William Larry Swilling is walking the streets of Anderson County, S.C., to save his wife's life. And he'll keep walking until the sign he carries reaches the right person.
Armed with a sandwich board that reads "NEED KIDNEY 4 WIFE," Swilling, 77, has told news outlets that the sign has generated lots of response and even offers of money -- but no kidney yet.
Jimmy Sue Swilling, his wife for nearly 56 years, was born with one kidney. Now that one is failing.
"I love her more now than I believe when I married her because we're not two, we're one," he told CNN (video above). "We need each other and we've been together so long."
Swilling walked 7 1/2 miles on Friday, and hits the streets when he isn't working his job at Consolidated Southern Industries, reports say.
He told WYFF that he had six pages of names of potential donors. All will be tested for free, and Swilling said he'll even pay for gas money to the clinic.
Neither Swilling nor the couple's three children have the proper blood type, so Swilling came up with the attention-getting plan last Tuesday. "I know Larry will do everything possible for me," Jimmy Sue Swilling said to CNN.
Statistically, Swilling's outreach to strangers appears to make some sense. Among the 18,052 kidney donations in 2006, only 4,000 were from living related donors and just 824 came from spouses and other romantic partners, according to kidneylink.org. The number of unrelated living donors numbered 1,450. However, the bad news for Swilling's campaign is that the vast majority (11,576) were harvested from deceased donors.
It should be noted that kidney donation does not alter life expectancy for the donors, said the University of Maryland Medical Center in citing current research. Those with one kidney can live ordinary lives, the website added.
Swilling hopes his determination -- and the kindness of strangers -- will pay off.
"I want my kidney," he told CNN. "That is going to save my wife and that's what I want."
Click through the slideshow below to read 11 inspiring organ donation stories.SLIDESHOW:
Leanne Stefanovic, 31, found her soulmate with ease, but it was the best man who became her perfect match. He stepped up to donate his kidney to the bride who had been chained to dialysis for four years.
When Hélène Campbell, 20, hoped to spread the word about her struggle to get a lung transplant, she turned to one of the most popular tweeters out there, @JustinBieber to spread her message. "@alungstory i got the word....you have amazing strength," Bieber tweeted to his 17-million plus fans. "i got u. #BeAnOrganDonor"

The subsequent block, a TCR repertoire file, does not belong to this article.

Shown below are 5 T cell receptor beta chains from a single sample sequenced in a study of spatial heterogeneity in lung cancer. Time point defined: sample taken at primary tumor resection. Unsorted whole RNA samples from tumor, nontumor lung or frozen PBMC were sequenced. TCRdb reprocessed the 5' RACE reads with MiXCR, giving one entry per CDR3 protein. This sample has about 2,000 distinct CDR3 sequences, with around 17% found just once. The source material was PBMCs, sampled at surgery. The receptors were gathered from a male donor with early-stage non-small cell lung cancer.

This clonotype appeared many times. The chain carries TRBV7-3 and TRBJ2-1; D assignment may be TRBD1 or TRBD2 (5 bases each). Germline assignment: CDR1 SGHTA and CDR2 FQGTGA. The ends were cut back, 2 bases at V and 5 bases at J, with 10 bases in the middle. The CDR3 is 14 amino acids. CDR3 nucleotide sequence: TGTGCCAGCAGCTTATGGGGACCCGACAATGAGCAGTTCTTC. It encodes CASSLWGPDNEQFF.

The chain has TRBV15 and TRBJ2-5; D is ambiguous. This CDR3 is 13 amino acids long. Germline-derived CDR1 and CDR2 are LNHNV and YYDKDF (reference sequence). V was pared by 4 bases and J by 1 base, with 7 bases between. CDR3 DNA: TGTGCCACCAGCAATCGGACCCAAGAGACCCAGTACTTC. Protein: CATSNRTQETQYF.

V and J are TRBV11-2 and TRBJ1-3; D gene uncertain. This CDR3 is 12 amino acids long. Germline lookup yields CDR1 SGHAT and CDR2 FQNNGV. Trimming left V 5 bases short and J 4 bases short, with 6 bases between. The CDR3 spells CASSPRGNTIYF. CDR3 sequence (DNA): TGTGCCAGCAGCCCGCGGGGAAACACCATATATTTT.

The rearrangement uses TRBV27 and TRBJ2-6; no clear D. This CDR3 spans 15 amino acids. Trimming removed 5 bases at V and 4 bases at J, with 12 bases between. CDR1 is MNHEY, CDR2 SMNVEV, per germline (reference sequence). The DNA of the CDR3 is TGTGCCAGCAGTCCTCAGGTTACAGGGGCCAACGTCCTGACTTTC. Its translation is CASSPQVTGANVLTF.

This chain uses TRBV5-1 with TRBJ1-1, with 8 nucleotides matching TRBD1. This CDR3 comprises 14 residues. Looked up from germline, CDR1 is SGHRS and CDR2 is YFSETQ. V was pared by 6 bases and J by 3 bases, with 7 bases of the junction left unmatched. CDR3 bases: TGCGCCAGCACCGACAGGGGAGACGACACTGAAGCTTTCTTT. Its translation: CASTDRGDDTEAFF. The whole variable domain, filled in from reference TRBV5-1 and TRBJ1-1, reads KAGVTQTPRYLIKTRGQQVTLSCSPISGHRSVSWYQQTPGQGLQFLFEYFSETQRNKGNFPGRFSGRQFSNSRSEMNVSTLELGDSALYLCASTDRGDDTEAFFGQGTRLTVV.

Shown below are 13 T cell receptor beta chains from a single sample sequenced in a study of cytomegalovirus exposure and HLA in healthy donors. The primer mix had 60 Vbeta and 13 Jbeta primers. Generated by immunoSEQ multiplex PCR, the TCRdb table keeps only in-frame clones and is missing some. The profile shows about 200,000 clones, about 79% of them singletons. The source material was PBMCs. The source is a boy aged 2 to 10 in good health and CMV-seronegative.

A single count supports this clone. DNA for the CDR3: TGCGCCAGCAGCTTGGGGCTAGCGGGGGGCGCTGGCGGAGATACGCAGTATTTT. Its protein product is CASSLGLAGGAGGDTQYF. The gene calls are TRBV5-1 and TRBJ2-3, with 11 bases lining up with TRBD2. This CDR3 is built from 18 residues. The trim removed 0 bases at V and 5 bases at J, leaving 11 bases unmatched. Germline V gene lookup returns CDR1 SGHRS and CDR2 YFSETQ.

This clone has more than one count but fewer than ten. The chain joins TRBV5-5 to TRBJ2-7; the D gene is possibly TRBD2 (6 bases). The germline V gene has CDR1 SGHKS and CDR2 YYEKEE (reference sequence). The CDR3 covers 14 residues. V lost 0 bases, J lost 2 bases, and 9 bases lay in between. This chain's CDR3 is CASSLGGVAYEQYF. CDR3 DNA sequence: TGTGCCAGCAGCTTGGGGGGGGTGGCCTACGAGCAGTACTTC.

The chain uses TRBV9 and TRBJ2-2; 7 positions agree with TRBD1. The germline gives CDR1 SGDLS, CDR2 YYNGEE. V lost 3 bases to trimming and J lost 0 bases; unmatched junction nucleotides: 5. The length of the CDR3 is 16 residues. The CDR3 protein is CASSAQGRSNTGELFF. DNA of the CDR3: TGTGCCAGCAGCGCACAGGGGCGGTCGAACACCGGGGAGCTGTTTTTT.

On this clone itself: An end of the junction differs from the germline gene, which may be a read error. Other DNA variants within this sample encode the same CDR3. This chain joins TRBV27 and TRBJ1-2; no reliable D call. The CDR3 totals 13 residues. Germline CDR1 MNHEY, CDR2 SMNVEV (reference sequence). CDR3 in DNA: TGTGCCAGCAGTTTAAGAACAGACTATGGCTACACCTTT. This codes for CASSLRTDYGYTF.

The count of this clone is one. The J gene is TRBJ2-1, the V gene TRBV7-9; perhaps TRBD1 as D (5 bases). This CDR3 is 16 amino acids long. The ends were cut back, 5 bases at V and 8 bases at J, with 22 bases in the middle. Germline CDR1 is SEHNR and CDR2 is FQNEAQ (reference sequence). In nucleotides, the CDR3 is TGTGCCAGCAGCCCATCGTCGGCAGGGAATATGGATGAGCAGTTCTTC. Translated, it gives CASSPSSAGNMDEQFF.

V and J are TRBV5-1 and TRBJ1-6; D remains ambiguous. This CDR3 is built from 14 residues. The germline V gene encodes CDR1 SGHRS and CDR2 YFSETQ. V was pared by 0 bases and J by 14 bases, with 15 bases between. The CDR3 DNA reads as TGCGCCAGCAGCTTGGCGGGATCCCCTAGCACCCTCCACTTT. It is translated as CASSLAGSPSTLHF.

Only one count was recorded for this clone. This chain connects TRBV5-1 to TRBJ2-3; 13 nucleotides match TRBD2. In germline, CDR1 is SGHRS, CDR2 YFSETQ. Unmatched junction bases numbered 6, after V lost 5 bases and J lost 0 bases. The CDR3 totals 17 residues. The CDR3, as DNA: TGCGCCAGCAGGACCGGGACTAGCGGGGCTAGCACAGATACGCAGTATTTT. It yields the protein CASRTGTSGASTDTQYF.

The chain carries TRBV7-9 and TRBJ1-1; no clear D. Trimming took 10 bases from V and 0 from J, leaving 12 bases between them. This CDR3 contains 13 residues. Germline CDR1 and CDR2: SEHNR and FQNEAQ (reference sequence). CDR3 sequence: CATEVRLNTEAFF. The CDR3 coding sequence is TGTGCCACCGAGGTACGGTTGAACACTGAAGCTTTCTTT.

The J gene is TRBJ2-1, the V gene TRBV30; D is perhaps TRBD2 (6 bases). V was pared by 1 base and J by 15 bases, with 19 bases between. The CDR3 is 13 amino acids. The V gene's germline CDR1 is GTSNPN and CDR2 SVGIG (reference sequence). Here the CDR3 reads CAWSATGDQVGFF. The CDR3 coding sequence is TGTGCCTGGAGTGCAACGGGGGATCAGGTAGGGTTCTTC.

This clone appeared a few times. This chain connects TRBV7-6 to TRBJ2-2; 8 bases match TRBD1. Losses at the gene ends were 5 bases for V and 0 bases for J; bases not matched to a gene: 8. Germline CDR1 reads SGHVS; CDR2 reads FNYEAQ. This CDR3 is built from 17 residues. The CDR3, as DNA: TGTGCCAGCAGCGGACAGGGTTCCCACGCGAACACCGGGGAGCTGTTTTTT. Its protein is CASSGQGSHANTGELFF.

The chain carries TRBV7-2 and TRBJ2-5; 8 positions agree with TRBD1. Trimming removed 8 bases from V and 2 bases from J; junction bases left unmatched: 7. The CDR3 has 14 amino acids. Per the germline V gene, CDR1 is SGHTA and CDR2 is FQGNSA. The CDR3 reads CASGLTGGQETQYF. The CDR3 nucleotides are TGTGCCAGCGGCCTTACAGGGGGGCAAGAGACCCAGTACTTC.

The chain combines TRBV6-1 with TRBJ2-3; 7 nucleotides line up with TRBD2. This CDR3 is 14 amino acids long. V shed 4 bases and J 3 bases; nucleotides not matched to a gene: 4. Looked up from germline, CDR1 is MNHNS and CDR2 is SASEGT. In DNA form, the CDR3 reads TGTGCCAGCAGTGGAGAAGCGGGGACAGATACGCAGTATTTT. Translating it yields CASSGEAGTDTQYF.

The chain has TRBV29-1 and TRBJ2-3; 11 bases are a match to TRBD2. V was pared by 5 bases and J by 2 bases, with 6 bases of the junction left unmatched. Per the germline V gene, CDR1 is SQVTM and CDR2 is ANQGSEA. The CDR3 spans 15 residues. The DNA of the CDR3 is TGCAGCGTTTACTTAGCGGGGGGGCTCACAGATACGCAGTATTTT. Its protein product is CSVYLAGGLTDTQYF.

After three sisters found out they weren't matches to donate a kidney to their father, they brought their plea to Craigslist. There, they found a donor and the inspiration to start The Flood Sisters Kidney Foundation of America to help pair donors with those in need.
After Mary Ann Holder killed her niece and son, Hannaleigh Michelle Suttles, 8, and Zachary Lee Smith, 14, some hope emerged from the senseless tragedy. Zachary and Hannaleigh Michelle's organs were donated, which helped save 12 people's lives.
When former HuffPost Impact editor Erica Liepmann found out that she was a match to donate a kidney to her adopted mom, the news felt that much more miraculous when Liepmann learned just how rare it is for biological strangers to be compatible. "The fact that my mother didn't actually give birth to me, yet I still had the perfect organ to save her life, solidified my belief that this was fate -- perhaps even part of a divine plan -- for me to be the one to donate," Liepmann said.
When the youngest victim of the Tuscon, Ariz., shootings died last year, the parents of Christina Taylor Green, 9, were determined to perpetuate her legacy by donating her organs, a gift which helped at least one young girl in Boston.
When Ava Kaufman, a dancer who committed decades to her craft, saw her body swell to a shocking weight, she knew something was terribly wrong. Kaufman was diagnosed with a rare autoimmune disorder and received a life-saving heart transplant just in time. She now raises awareness for organ donations and supports patients awaiting surgery.
After her brother struggled for 45 years with a number of health issues -- starting with losing a kidney to a tumor at 9 months old -- Elissa Stein learned that she was a match to save her brother's life. She didn't hesitate stepping up to help.
After Hernan Perez died in a sledding accident when he was 6, his organs helped save a number of people, including Megan Corfee, now 9. The families live just 30 miles from each other and work together to inspire others to become organ donors.
Charles Hoffman was getting desperate, so turned to MatchingDonors.com, a site that matches living donors to recipient in need and hoped for a miracle. When Hoffman was saved by a complete stranger, he became the site's 114th success story.
After 2-year-old Jariah Henderson was accidentally shot while playing at a relative's house in Gary, Ind., his family donated his organs, helping to save up to seven lives.